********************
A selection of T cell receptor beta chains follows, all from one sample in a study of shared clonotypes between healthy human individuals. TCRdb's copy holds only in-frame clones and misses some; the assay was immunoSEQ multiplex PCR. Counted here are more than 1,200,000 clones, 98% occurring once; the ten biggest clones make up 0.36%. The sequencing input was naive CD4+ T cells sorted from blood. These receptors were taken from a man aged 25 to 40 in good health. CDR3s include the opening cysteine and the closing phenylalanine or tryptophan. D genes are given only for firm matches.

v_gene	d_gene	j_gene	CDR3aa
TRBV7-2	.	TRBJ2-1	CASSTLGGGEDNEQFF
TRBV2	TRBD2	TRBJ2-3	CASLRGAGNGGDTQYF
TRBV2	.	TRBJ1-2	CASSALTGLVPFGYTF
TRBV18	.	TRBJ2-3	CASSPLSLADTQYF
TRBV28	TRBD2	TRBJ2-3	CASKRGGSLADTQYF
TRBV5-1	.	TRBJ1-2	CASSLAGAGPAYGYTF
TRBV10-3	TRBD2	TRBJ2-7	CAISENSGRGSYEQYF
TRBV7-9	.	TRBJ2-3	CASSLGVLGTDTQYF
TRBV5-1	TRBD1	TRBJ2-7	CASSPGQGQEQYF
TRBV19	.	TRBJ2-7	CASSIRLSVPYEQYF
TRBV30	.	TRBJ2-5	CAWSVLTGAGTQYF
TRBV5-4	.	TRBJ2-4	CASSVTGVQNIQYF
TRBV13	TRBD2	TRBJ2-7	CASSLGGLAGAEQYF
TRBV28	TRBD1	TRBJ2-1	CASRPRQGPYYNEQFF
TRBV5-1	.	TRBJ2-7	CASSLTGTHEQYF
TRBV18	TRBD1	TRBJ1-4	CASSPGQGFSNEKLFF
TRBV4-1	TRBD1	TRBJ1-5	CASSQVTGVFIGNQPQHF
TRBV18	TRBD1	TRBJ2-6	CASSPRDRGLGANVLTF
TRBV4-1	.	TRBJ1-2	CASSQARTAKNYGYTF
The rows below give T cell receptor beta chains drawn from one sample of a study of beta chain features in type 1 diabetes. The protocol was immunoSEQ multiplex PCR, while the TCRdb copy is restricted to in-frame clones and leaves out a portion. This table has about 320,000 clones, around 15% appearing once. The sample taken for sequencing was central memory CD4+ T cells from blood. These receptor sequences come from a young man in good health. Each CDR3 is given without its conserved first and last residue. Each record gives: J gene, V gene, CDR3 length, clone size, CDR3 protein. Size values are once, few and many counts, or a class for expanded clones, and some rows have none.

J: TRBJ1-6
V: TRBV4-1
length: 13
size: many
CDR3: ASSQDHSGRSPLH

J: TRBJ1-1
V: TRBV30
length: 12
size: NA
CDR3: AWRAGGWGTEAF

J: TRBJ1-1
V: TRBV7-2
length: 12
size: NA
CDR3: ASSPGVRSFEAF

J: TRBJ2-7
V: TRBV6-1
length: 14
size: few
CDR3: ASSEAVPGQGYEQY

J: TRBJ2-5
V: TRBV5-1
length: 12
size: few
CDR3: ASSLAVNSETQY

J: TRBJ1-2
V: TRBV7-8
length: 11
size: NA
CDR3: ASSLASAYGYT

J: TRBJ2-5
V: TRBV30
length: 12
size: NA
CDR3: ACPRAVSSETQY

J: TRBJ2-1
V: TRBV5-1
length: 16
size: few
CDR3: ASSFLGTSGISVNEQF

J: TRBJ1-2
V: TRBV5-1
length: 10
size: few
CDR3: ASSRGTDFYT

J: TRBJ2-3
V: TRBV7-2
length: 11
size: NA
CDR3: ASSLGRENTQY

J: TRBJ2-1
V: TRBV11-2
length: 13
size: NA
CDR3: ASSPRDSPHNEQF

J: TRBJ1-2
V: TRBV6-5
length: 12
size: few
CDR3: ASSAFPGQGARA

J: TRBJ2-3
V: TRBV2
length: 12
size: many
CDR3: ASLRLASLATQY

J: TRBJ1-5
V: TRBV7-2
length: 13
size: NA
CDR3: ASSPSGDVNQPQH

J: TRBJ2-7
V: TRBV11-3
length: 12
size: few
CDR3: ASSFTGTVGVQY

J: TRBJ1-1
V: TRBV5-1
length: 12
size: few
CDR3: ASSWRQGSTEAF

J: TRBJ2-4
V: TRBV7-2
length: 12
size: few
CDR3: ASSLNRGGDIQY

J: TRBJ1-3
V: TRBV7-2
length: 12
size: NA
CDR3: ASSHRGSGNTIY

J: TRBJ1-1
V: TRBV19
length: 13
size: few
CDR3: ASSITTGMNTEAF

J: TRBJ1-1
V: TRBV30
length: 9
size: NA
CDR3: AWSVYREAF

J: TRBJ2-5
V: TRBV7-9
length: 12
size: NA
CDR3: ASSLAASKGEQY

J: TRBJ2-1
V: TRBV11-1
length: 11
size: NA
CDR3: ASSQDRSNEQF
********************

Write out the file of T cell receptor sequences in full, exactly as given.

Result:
A selection of T cell receptor beta chains follows, all from one sample in a study of shared clonotypes between healthy human individuals. TCRdb's copy holds only in-frame clones and misses some; the assay was immunoSEQ multiplex PCR. Counted here are more than 1,200,000 clones, 98% occurring once; the ten biggest clones make up 0.36%. The sequencing input was naive CD4+ T cells sorted from blood. These receptors were taken from a man aged 25 to 40 in good health. CDR3s include the opening cysteine and the closing phenylalanine or tryptophan. D genes are given only for firm matches.

v_gene	d_gene	j_gene	CDR3aa
TRBV7-2	.	TRBJ2-1	CASSTLGGGEDNEQFF
TRBV2	TRBD2	TRBJ2-3	CASLRGAGNGGDTQYF
TRBV2	.	TRBJ1-2	CASSALTGLVPFGYTF
TRBV18	.	TRBJ2-3	CASSPLSLADTQYF
TRBV28	TRBD2	TRBJ2-3	CASKRGGSLADTQYF
TRBV5-1	.	TRBJ1-2	CASSLAGAGPAYGYTF
TRBV10-3	TRBD2	TRBJ2-7	CAISENSGRGSYEQYF
TRBV7-9	.	TRBJ2-3	CASSLGVLGTDTQYF
TRBV5-1	TRBD1	TRBJ2-7	CASSPGQGQEQYF
TRBV19	.	TRBJ2-7	CASSIRLSVPYEQYF
TRBV30	.	TRBJ2-5	CAWSVLTGAGTQYF
TRBV5-4	.	TRBJ2-4	CASSVTGVQNIQYF
TRBV13	TRBD2	TRBJ2-7	CASSLGGLAGAEQYF
TRBV28	TRBD1	TRBJ2-1	CASRPRQGPYYNEQFF
TRBV5-1	.	TRBJ2-7	CASSLTGTHEQYF
TRBV18	TRBD1	TRBJ1-4	CASSPGQGFSNEKLFF
TRBV4-1	TRBD1	TRBJ1-5	CASSQVTGVFIGNQPQHF
TRBV18	TRBD1	TRBJ2-6	CASSPRDRGLGANVLTF
TRBV4-1	.	TRBJ1-2	CASSQARTAKNYGYTF
The rows below give T cell receptor beta chains drawn from one sample of a study of beta chain features in type 1 diabetes. The protocol was immunoSEQ multiplex PCR, while the TCRdb copy is restricted to in-frame clones and leaves out a portion. This table has about 320,000 clones, around 15% appearing once. The sample taken for sequencing was central memory CD4+ T cells from blood. These receptor sequences come from a young man in good health. Each CDR3 is given without its conserved first and last residue. Each record gives: J gene, V gene, CDR3 length, clone size, CDR3 protein. Size values are once, few and many counts, or a class for expanded clones, and some rows have none.

J: TRBJ1-6
V: TRBV4-1
length: 13
size: many
CDR3: ASSQDHSGRSPLH

J: TRBJ1-1
V: TRBV30
length: 12
size: NA
CDR3: AWRAGGWGTEAF

J: TRBJ1-1
V: TRBV7-2
length: 12
size: NA
CDR3: ASSPGVRSFEAF

J: TRBJ2-7
V: TRBV6-1
length: 14
size: few
CDR3: ASSEAVPGQGYEQY

J: TRBJ2-5
V: TRBV5-1
length: 12
size: few
CDR3: ASSLAVNSETQY

J: TRBJ1-2
V: TRBV7-8
length: 11
size: NA
CDR3: ASSLASAYGYT

J: TRBJ2-5
V: TRBV30
length: 12
size: NA
CDR3: ACPRAVSSETQY

J: TRBJ2-1
V: TRBV5-1
length: 16
size: few
CDR3: ASSFLGTSGISVNEQF

J: TRBJ1-2
V: TRBV5-1
length: 10
size: few
CDR3: ASSRGTDFYT

J: TRBJ2-3
V: TRBV7-2
length: 11
size: NA
CDR3: ASSLGRENTQY

J: TRBJ2-1
V: TRBV11-2
length: 13
size: NA
CDR3: ASSPRDSPHNEQF

J: TRBJ1-2
V: TRBV6-5
length: 12
size: few
CDR3: ASSAFPGQGARA

J: TRBJ2-3
V: TRBV2
length: 12
size: many
CDR3: ASLRLASLATQY

J: TRBJ1-5
V: TRBV7-2
length: 13
size: NA
CDR3: ASSPSGDVNQPQH

J: TRBJ2-7
V: TRBV11-3
length: 12
size: few
CDR3: ASSFTGTVGVQY

J: TRBJ1-1
V: TRBV5-1
length: 12
size: few
CDR3: ASSWRQGSTEAF

J: TRBJ2-4
V: TRBV7-2
length: 12
size: few
CDR3: ASSLNRGGDIQY

J: TRBJ1-3
V: TRBV7-2
length: 12
size: NA
CDR3: ASSHRGSGNTIY

J: TRBJ1-1
V: TRBV19
length: 13
size: few
CDR3: ASSITTGMNTEAF

J: TRBJ1-1
V: TRBV30
length: 9
size: NA
CDR3: AWSVYREAF

J: TRBJ2-5
V: TRBV7-9
length: 12
size: NA
CDR3: ASSLAASKGEQY

J: TRBJ2-1
V: TRBV11-1
length: 11
size: NA
CDR3: ASSQDRSNEQF